A greater appreciation for ‘what life is like for young people’

Keith Randolph Smith plays lead role in City Theatre play

KEITH RANDOLPH SMITH stars in “The Absolute Brightness of Leonard Pelkey,” playing through Feb. 18 at the City Theatre.

Keith Randolph Smith has invested more than 30 years in his acting career. A native of Cleveland, his acting was nurtured by Karamu House Theatre (the oldest Black theatre company in the U.S.) and Cuyahoga Community College with additional studies at the Academy of Dramatic Arts in New York. He signed his first contract with Karamu House, where he was cast in “Raisin in the Sun.” Consequentially, he began auditioning in the Big Apple in 1986.
Since then Smith has appeared on Broadway and regional theater; regional theater such as City Theatre provides opportunities to be in a world premiere and originate roles that could be could be the standard. Such is the case when he was in a world premiere production of “In Walks Ed” by Keith Glover; it was nominated for a 1997 Pulitzer Prize.
Other stage credits include “Fences,” “King Hedley II,” “The Piano Lesson,” and “Jitney.” The film credits include Malcolm X and Girl 6 (Spike Lee) and Backstreet Justice. Perhaps you caught him on TV in Law & Order, Cosby, New York Undercover, or you might recognize his voice as Clay Simons in Grand Theft Auto.
Smith returns to City Theatre in a one-man drama, “The Absolute Brightness of Leonard Pelkey.” He plays Chuck DeSantis, a detective working a case about the disappearance of 14-year old Leonard Pelkey with the help from the community. As he interviews townspeople for any information that could provide a clue to help solve the mystery, DeSantis gains insight not only on the teen, but also the community that adores him.
“I love the story of being just who you are in spite of the world’s efforts to want you to be something other than yourself. Leonard is a teenager and is a role model to me and all who encounter him,” Smith says. “I was also interested in testing myself in the one-person format of storytelling. I have been in one other one-person show and since it was a while ago, I wanted to accept this challenge and learn what I can from the experience. I love the writing of this play and all of the characters that we meet over the course of it.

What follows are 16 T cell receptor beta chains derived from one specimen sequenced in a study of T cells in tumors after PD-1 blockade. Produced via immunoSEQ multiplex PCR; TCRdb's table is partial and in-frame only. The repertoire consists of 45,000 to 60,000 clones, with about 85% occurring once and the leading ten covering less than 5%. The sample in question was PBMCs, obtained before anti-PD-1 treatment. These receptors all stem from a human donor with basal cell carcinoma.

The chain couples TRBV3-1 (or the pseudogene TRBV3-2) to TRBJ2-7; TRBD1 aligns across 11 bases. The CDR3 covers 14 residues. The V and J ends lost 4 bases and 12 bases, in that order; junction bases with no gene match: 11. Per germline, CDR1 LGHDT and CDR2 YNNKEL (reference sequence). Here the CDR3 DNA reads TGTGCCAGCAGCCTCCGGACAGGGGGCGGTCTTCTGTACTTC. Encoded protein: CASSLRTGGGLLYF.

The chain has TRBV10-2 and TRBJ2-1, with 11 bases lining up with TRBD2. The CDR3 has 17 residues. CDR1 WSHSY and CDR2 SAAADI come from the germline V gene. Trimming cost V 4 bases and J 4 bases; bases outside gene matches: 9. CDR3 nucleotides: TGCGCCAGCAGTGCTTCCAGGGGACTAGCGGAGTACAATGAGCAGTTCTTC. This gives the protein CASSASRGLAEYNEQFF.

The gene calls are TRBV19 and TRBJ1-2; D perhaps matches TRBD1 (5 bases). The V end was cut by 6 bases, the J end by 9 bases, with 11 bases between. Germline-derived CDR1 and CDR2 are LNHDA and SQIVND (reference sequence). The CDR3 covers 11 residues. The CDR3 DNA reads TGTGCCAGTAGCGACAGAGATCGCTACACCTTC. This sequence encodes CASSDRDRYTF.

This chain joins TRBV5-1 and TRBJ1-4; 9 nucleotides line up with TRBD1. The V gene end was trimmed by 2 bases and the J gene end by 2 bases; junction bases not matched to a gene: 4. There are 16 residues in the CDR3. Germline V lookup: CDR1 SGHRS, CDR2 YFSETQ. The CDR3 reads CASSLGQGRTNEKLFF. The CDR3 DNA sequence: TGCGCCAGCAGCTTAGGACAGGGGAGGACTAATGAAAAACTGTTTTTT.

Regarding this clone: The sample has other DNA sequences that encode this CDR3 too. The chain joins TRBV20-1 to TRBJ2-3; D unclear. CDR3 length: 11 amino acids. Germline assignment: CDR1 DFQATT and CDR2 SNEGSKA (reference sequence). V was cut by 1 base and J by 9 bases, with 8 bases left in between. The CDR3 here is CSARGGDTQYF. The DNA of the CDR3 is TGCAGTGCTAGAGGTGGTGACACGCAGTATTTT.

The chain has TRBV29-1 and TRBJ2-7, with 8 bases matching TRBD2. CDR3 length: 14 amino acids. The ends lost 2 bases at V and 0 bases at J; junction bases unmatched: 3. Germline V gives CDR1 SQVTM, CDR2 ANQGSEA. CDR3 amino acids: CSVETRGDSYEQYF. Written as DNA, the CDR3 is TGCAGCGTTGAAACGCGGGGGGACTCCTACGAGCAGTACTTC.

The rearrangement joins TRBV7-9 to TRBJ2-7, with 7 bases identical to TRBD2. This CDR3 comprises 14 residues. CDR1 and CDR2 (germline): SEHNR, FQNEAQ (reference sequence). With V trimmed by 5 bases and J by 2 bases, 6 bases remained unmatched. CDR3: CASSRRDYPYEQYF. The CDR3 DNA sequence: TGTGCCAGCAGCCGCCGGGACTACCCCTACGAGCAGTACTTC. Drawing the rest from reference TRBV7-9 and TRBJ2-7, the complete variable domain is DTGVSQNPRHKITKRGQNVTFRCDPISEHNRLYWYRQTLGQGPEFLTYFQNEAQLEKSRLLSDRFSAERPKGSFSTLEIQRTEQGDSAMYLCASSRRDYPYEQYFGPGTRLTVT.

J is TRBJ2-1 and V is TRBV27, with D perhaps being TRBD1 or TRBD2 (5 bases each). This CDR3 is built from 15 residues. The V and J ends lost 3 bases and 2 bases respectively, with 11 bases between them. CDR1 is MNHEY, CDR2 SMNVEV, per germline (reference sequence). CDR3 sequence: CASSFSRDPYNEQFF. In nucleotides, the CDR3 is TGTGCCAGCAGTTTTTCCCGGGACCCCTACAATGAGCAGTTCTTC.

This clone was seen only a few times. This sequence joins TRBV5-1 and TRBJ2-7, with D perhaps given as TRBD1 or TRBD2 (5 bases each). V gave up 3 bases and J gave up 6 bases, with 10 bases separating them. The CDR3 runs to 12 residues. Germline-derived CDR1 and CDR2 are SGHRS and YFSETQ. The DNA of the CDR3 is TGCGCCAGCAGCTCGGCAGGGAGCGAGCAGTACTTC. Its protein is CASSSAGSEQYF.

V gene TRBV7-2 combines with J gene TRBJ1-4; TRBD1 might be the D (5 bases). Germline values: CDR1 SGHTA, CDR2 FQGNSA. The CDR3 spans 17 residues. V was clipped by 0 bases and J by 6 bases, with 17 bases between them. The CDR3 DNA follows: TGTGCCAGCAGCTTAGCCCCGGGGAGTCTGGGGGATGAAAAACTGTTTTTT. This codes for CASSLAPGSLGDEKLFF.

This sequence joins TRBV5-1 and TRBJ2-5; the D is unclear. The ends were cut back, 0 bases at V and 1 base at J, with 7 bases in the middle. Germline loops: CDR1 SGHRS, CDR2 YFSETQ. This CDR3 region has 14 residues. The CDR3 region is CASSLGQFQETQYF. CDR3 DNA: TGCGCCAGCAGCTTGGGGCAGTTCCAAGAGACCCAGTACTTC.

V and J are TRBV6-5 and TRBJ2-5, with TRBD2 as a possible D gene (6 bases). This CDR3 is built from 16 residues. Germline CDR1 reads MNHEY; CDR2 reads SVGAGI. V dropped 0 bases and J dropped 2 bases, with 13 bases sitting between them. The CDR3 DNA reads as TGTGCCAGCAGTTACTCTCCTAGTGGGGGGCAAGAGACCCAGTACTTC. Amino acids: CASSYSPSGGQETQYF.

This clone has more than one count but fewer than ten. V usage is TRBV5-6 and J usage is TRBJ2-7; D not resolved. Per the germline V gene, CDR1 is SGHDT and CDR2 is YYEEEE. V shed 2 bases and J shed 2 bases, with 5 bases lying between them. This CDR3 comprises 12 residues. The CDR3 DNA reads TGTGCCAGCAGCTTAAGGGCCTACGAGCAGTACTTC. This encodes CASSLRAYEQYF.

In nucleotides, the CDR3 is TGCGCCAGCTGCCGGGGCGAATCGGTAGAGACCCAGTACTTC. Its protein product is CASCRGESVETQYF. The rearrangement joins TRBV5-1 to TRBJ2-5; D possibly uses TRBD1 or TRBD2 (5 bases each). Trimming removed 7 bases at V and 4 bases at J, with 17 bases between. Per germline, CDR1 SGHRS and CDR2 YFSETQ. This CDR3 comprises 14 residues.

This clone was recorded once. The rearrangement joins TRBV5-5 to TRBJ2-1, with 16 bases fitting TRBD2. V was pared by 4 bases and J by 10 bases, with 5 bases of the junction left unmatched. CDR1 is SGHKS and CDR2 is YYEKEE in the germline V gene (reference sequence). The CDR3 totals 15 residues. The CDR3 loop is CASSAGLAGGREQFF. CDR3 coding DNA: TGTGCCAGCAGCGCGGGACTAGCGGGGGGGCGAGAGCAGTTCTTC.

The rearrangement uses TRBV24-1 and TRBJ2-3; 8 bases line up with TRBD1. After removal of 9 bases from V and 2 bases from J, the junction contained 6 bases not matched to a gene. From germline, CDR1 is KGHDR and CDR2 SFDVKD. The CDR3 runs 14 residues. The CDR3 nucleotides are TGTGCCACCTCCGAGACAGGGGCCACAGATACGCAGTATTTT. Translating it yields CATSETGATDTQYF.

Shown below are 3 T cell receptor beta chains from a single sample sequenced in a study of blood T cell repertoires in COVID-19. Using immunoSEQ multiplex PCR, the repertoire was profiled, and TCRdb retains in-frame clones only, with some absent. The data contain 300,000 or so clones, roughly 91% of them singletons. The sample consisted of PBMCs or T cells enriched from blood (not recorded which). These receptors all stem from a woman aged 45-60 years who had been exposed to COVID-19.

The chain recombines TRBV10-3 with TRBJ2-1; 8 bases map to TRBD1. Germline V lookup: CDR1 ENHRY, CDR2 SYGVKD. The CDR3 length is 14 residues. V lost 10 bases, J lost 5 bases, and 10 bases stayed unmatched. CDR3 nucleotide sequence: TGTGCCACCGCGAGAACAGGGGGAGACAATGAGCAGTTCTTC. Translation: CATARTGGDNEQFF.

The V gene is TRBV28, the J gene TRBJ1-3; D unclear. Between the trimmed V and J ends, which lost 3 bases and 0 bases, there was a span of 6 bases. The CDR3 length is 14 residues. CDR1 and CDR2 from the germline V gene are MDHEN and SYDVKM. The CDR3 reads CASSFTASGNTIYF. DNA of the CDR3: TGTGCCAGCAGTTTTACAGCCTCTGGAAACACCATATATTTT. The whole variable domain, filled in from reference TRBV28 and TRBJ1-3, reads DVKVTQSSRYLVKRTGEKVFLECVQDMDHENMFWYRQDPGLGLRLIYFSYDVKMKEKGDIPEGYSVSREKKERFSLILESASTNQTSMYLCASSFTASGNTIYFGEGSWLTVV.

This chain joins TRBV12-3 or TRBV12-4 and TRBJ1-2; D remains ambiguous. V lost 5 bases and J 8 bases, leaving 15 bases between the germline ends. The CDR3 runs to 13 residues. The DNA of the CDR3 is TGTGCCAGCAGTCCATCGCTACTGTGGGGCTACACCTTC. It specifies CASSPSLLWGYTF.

“I believe that we leave the theater after witnessing this story with a greater appreciation and understanding of what life is like for young people and, for that matter, anyone who is considered different,” Smith said. “People of color have struggled in this country and in this world to express ourselves without fear of labels of any kind. Sometimes, unless you are blood-related to someone, we feel like anyone that is different from ourselves, is the other, when in reality, we are family.
“We have judgments about others that are based on our lived experiences and can be affected by our biases and learned responses and behavior. Acceptance of ourselves and others is what I feel will be the takeaway from this show.”
“The Absolute Brightness of Leonard Pelkey” is now playing at City Theatre on the South Side through Feb. 18. For ticket information and performance schedules, contact the box office at 412-431-2489 or go to CityTheatreCompany.org.
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